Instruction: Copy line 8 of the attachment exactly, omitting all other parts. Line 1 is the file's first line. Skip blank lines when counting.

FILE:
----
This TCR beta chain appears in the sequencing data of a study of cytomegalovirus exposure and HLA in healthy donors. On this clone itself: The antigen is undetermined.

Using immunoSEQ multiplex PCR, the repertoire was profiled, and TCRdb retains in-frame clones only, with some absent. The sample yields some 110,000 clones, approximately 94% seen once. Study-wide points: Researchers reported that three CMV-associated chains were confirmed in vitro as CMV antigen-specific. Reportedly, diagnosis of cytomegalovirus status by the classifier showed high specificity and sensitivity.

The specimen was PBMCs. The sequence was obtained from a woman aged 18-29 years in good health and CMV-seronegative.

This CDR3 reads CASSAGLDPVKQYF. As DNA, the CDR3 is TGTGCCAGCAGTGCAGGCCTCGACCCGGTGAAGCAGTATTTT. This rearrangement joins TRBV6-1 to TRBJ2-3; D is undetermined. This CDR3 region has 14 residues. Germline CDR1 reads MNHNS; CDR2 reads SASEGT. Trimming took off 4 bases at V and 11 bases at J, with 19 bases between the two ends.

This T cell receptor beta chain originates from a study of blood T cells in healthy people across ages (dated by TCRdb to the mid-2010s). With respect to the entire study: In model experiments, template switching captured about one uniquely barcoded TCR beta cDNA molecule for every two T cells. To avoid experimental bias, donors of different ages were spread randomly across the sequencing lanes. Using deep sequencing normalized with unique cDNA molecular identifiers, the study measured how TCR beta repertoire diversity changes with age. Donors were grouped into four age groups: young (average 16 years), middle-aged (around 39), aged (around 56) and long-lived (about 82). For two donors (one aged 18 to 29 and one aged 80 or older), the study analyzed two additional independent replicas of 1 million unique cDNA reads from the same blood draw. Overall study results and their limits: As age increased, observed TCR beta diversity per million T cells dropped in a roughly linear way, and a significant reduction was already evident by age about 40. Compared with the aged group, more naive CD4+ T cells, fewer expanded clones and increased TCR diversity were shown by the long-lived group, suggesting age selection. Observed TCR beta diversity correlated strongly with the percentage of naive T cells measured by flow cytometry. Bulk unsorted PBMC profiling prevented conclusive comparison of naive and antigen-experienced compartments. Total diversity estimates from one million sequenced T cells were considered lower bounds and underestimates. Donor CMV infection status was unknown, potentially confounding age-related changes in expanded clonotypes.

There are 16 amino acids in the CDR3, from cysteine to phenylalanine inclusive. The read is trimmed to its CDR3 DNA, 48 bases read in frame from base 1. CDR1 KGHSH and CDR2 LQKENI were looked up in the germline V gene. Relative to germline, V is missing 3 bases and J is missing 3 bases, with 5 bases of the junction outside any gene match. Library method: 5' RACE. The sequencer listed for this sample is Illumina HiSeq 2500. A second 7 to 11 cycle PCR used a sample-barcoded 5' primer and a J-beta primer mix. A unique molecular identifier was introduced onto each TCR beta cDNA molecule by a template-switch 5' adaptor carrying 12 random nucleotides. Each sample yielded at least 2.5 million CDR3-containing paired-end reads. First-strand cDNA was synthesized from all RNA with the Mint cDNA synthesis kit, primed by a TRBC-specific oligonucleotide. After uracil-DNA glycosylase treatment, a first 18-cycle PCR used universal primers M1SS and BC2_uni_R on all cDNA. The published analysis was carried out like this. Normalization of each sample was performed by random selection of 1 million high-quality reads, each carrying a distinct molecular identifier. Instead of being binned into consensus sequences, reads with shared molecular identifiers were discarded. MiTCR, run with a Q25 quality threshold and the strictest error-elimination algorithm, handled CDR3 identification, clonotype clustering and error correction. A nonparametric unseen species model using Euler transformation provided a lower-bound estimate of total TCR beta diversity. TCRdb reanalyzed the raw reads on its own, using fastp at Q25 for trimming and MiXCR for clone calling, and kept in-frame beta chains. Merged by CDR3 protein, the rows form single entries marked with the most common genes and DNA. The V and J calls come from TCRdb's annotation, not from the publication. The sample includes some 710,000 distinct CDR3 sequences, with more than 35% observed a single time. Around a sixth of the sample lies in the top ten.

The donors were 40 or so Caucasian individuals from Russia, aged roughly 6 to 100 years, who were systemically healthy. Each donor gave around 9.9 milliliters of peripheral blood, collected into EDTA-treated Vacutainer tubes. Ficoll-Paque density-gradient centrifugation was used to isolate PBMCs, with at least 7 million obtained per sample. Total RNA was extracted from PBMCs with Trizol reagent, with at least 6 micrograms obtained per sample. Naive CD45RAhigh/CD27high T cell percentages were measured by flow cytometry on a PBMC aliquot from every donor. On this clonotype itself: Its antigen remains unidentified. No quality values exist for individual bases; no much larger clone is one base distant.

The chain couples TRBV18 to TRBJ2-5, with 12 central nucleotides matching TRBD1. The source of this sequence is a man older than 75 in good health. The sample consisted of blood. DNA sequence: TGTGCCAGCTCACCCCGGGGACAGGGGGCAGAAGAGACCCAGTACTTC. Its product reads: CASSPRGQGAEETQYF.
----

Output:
The chain couples TRBV18 to TRBJ2-5, with 12 central nucleotides matching TRBD1. The source of this sequence is a man older than 75 in good health. The sample consisted of blood. DNA sequence: TGTGCCAGCTCACCCCGGGGACAGGGGGCAGAAGAGACCCAGTACTTC. Its product reads: CASSPRGQGAEETQYF.